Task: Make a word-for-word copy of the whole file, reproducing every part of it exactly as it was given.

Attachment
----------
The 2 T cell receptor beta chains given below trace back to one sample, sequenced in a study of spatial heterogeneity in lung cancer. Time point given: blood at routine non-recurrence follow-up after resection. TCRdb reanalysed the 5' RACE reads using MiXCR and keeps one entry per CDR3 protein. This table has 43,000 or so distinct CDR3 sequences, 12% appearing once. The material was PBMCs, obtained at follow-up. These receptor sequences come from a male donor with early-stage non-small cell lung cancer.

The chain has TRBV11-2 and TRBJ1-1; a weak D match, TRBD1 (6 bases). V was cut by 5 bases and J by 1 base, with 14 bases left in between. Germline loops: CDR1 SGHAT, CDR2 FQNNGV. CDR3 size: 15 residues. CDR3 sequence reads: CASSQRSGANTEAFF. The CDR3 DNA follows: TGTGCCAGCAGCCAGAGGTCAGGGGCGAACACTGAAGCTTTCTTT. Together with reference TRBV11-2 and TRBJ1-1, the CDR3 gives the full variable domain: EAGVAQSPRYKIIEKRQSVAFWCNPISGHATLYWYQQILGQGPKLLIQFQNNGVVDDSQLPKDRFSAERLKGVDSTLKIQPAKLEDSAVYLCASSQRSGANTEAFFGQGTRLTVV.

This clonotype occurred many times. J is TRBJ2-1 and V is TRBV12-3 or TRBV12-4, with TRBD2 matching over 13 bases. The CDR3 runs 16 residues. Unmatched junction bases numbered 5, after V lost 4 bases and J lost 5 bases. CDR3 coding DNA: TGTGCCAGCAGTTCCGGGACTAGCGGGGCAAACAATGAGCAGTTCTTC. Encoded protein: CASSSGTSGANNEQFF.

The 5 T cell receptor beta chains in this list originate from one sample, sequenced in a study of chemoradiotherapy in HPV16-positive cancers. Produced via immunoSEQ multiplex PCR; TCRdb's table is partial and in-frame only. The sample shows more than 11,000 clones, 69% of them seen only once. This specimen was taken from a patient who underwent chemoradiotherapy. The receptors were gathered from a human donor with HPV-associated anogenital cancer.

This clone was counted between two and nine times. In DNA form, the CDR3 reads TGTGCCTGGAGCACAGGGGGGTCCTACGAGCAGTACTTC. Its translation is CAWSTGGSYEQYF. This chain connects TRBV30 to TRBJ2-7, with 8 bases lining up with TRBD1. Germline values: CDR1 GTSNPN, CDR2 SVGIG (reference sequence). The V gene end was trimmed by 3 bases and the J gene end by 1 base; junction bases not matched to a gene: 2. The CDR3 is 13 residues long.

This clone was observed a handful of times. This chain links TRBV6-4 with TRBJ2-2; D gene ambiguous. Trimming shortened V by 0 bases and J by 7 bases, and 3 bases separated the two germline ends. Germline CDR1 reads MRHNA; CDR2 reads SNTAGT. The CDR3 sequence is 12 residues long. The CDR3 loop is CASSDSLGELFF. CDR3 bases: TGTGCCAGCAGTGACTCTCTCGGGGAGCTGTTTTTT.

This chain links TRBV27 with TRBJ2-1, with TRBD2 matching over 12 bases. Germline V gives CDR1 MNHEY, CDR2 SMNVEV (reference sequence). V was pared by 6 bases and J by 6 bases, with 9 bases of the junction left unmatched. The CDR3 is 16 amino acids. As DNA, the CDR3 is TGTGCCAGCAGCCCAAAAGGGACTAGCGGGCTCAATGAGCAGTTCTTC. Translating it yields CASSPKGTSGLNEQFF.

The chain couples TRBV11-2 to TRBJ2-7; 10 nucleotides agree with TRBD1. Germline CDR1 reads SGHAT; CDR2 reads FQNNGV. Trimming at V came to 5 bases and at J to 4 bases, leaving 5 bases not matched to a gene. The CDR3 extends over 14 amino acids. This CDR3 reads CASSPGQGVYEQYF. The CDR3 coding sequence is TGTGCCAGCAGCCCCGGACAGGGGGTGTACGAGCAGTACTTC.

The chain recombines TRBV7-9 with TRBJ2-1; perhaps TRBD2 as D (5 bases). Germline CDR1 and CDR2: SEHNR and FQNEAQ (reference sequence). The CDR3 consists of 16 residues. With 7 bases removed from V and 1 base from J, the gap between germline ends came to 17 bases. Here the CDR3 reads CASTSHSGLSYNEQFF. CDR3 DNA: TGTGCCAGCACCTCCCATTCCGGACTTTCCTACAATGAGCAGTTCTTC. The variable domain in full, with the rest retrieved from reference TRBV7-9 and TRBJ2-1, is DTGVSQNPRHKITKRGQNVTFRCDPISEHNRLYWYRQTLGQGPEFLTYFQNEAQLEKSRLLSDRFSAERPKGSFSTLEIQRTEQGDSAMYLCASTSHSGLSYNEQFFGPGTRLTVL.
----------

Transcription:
The 2 T cell receptor beta chains given below trace back to one sample, sequenced in a study of spatial heterogeneity in lung cancer. Time point given: blood at routine non-recurrence follow-up after resection. TCRdb reanalysed the 5' RACE reads using MiXCR and keeps one entry per CDR3 protein. This table has 43,000 or so distinct CDR3 sequences, 12% appearing once. The material was PBMCs, obtained at follow-up. These receptor sequences come from a male donor with early-stage non-small cell lung cancer.

The chain has TRBV11-2 and TRBJ1-1; a weak D match, TRBD1 (6 bases). V was cut by 5 bases and J by 1 base, with 14 bases left in between. Germline loops: CDR1 SGHAT, CDR2 FQNNGV. CDR3 size: 15 residues. CDR3 sequence reads: CASSQRSGANTEAFF. The CDR3 DNA follows: TGTGCCAGCAGCCAGAGGTCAGGGGCGAACACTGAAGCTTTCTTT. Together with reference TRBV11-2 and TRBJ1-1, the CDR3 gives the full variable domain: EAGVAQSPRYKIIEKRQSVAFWCNPISGHATLYWYQQILGQGPKLLIQFQNNGVVDDSQLPKDRFSAERLKGVDSTLKIQPAKLEDSAVYLCASSQRSGANTEAFFGQGTRLTVV.

This clonotype occurred many times. J is TRBJ2-1 and V is TRBV12-3 or TRBV12-4, with TRBD2 matching over 13 bases. The CDR3 runs 16 residues. Unmatched junction bases numbered 5, after V lost 4 bases and J lost 5 bases. CDR3 coding DNA: TGTGCCAGCAGTTCCGGGACTAGCGGGGCAAACAATGAGCAGTTCTTC. Encoded protein: CASSSGTSGANNEQFF.

The 5 T cell receptor beta chains in this list originate from one sample, sequenced in a study of chemoradiotherapy in HPV16-positive cancers. Produced via immunoSEQ multiplex PCR; TCRdb's table is partial and in-frame only. The sample shows more than 11,000 clones, 69% of them seen only once. This specimen was taken from a patient who underwent chemoradiotherapy. The receptors were gathered from a human donor with HPV-associated anogenital cancer.

This clone was counted between two and nine times. In DNA form, the CDR3 reads TGTGCCTGGAGCACAGGGGGGTCCTACGAGCAGTACTTC. Its translation is CAWSTGGSYEQYF. This chain connects TRBV30 to TRBJ2-7, with 8 bases lining up with TRBD1. Germline values: CDR1 GTSNPN, CDR2 SVGIG (reference sequence). The V gene end was trimmed by 3 bases and the J gene end by 1 base; junction bases not matched to a gene: 2. The CDR3 is 13 residues long.

This clone was observed a handful of times. This chain links TRBV6-4 with TRBJ2-2; D gene ambiguous. Trimming shortened V by 0 bases and J by 7 bases, and 3 bases separated the two germline ends. Germline CDR1 reads MRHNA; CDR2 reads SNTAGT. The CDR3 sequence is 12 residues long. The CDR3 loop is CASSDSLGELFF. CDR3 bases: TGTGCCAGCAGTGACTCTCTCGGGGAGCTGTTTTTT.

This chain links TRBV27 with TRBJ2-1, with TRBD2 matching over 12 bases. Germline V gives CDR1 MNHEY, CDR2 SMNVEV (reference sequence). V was pared by 6 bases and J by 6 bases, with 9 bases of the junction left unmatched. The CDR3 is 16 amino acids. As DNA, the CDR3 is TGTGCCAGCAGCCCAAAAGGGACTAGCGGGCTCAATGAGCAGTTCTTC. Translating it yields CASSPKGTSGLNEQFF.

The chain couples TRBV11-2 to TRBJ2-7; 10 nucleotides agree with TRBD1. Germline CDR1 reads SGHAT; CDR2 reads FQNNGV. Trimming at V came to 5 bases and at J to 4 bases, leaving 5 bases not matched to a gene. The CDR3 extends over 14 amino acids. This CDR3 reads CASSPGQGVYEQYF. The CDR3 coding sequence is TGTGCCAGCAGCCCCGGACAGGGGGTGTACGAGCAGTACTTC.

The chain recombines TRBV7-9 with TRBJ2-1; perhaps TRBD2 as D (5 bases). Germline CDR1 and CDR2: SEHNR and FQNEAQ (reference sequence). The CDR3 consists of 16 residues. With 7 bases removed from V and 1 base from J, the gap between germline ends came to 17 bases. Here the CDR3 reads CASTSHSGLSYNEQFF. CDR3 DNA: TGTGCCAGCACCTCCCATTCCGGACTTTCCTACAATGAGCAGTTCTTC. The variable domain in full, with the rest retrieved from reference TRBV7-9 and TRBJ2-1, is DTGVSQNPRHKITKRGQNVTFRCDPISEHNRLYWYRQTLGQGPEFLTYFQNEAQLEKSRLLSDRFSAERPKGSFSTLEIQRTEQGDSAMYLCASTSHSGLSYNEQFFGPGTRLTVL.